A much simplified Mennonite Church Canada organization turned an expected $239,000 deficit into a surplus of $42,000 for the fiscal year ended (FYE) Jan. 31, 2019. The modest surplus was the result of higher-than-forecast revenue from the regional churches, and lower- than-expected expenses in nearly every budget category.
In the new church structure, adopted in October 2017, the 200-plus congregations that make up MC Canada are asked to send all financial contributions to the five regional churches. Each of these regional churches commit in their budgets to send a specific amount to MC Canada for shared nationwide ministries.
The $1.7 million program of FYE 2019 is a drastic contrast from budgets of more than $4 million a decade ago. The reorganization was prompted by long-term declines in institutional giving and a multi-year visioning process. Staff reductions were painful, as some programs were eliminated and others were handed over to the regional churches to carry instead.
In the new structure, a Joint Council, consisting of representatives from each regional church, meets quarterly to co-manage the nationwide church agenda. To approve the budget, the work of the Joint Council and the overall direction of MC Canada, regional churches selected and sent 84 delegates who attended Gathering 2019.
At the June 29 morning delegate session, secretary-treasurer Allan Hiebert explained that the transition to the simpler program was complicated. “The MC Canada accounts contained many other small funds set aside for various purposes. We have been researching the original intended purposes of these funds, and trying to see how the original intentions of these funds can best be honoured within the current nationwide church reality,” he said, adding that MC Canada is working towards sharing the finance department roles with MC Eastern Canada and MC Manitoba. “This is still a work in progress,” he said.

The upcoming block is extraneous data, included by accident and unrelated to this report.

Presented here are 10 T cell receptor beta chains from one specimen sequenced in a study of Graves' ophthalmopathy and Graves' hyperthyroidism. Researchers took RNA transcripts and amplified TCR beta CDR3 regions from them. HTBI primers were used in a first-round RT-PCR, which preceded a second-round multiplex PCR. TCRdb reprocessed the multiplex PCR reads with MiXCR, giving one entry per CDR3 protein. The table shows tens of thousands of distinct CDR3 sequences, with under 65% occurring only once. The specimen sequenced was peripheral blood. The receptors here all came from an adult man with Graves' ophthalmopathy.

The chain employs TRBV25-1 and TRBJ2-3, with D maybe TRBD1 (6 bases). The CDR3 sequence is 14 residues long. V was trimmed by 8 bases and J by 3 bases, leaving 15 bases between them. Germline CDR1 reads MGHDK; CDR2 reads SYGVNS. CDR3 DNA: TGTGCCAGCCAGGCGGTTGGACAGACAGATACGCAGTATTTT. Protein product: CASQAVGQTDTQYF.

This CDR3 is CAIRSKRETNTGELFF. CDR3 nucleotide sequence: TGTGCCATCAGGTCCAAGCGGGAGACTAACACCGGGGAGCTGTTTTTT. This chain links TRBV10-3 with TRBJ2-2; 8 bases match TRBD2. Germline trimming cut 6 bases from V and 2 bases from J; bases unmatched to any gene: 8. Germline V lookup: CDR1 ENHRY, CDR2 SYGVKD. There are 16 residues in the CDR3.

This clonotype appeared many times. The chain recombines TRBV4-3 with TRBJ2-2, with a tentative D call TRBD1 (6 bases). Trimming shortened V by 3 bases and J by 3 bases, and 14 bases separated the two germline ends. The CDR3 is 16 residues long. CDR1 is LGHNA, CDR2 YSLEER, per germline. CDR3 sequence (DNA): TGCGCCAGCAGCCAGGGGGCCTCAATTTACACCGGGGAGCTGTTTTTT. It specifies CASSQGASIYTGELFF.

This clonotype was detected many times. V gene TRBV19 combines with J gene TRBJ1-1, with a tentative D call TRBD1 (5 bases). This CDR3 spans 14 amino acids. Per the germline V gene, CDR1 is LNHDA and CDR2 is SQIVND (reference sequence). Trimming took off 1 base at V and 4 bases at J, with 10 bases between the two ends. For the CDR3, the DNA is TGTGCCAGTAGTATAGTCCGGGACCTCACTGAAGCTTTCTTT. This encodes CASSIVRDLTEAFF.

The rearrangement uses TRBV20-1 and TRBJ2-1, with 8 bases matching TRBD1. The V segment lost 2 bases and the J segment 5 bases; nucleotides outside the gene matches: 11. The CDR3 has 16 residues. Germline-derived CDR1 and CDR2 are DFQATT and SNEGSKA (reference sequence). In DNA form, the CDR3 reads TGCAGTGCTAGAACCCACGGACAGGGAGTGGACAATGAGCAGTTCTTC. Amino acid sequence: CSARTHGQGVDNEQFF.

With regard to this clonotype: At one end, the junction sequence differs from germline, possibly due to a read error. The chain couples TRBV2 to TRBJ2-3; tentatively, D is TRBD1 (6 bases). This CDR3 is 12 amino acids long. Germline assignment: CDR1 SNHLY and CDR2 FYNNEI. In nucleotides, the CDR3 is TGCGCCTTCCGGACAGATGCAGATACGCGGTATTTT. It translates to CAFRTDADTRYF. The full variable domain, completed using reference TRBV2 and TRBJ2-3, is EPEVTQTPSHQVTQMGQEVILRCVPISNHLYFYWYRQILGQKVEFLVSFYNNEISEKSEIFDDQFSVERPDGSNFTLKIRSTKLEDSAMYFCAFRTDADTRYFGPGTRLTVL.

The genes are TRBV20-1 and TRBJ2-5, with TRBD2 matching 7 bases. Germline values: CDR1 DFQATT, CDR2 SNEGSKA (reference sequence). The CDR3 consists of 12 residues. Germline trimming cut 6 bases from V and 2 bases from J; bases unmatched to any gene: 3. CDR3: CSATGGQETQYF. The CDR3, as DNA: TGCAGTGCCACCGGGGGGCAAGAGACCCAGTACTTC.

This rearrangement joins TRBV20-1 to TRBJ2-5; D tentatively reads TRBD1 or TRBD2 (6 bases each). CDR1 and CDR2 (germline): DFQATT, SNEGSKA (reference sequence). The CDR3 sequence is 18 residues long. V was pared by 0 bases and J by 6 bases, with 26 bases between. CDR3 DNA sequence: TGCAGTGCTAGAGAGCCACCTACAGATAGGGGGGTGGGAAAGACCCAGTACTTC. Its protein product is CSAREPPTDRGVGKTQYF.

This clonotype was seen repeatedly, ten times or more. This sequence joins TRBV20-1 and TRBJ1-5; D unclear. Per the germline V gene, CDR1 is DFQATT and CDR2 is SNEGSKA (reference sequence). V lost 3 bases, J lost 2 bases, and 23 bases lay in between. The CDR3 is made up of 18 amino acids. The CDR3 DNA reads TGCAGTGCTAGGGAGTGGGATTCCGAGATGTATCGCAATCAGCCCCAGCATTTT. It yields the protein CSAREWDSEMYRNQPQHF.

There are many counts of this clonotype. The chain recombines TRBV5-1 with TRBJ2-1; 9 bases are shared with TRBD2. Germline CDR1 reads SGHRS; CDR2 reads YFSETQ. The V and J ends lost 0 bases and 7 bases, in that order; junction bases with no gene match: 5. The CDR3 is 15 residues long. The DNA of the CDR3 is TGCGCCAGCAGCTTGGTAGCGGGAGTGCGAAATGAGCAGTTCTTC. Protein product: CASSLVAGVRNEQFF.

Delegates approved a balanced budget for FYE 2020 of $1.63 million, based on the amounts committed by the regional churches.
Moderator Calvin Quan said that, among all the nationwide commitments that the regional churches are pursuing, “the work of International Witness continues to be a significant priority,” and that “focus on Indigenous-Settler Relations ministry continues.” He said there is no consensus on how best to approach the latter. “Living into these calls to action . . . has tested our commitment to seek reconciliation with our Indigenous neighbours as much as it has challenged us to seek consensus on a complex issue with varying understandings across our nationwide church.”
Quan was referring to the mixed reaction of Mennonites when MC Canada staffer Steve Heinrichs was arrested for participating in a protest against pipelines in British Columbia in August 2018. In response to the event and concerns raised from the constituency, the Joint Council drafted a policy for MC Canada staff called “Speaking publicly and acts of conscientious civil disobedience.” The draft has not been made public but it was listed as one of the actions of Joint Council from the past year that delegates were asked to approve.
Doug Johnson Hatlem, co-pastor of Erb Street Mennonite Church, Kitchener, Ont., raised the concern that there are times when acts of civil disobedience are important, and he asked for clarity on the document.
Quan responded that the draft policy had not been approved because Joint Council wanted further amendments before making it official. Interim executive minister Henry Paetkau read the draft aloud after Quan said more amendments were coming. Paetkau reiterated that Joint Council was still considering the document, so it had not been adopted.
Subsequent to that brief discussion, delegates voted to approve the actions of Joint Council.
—Updated July 26, 2019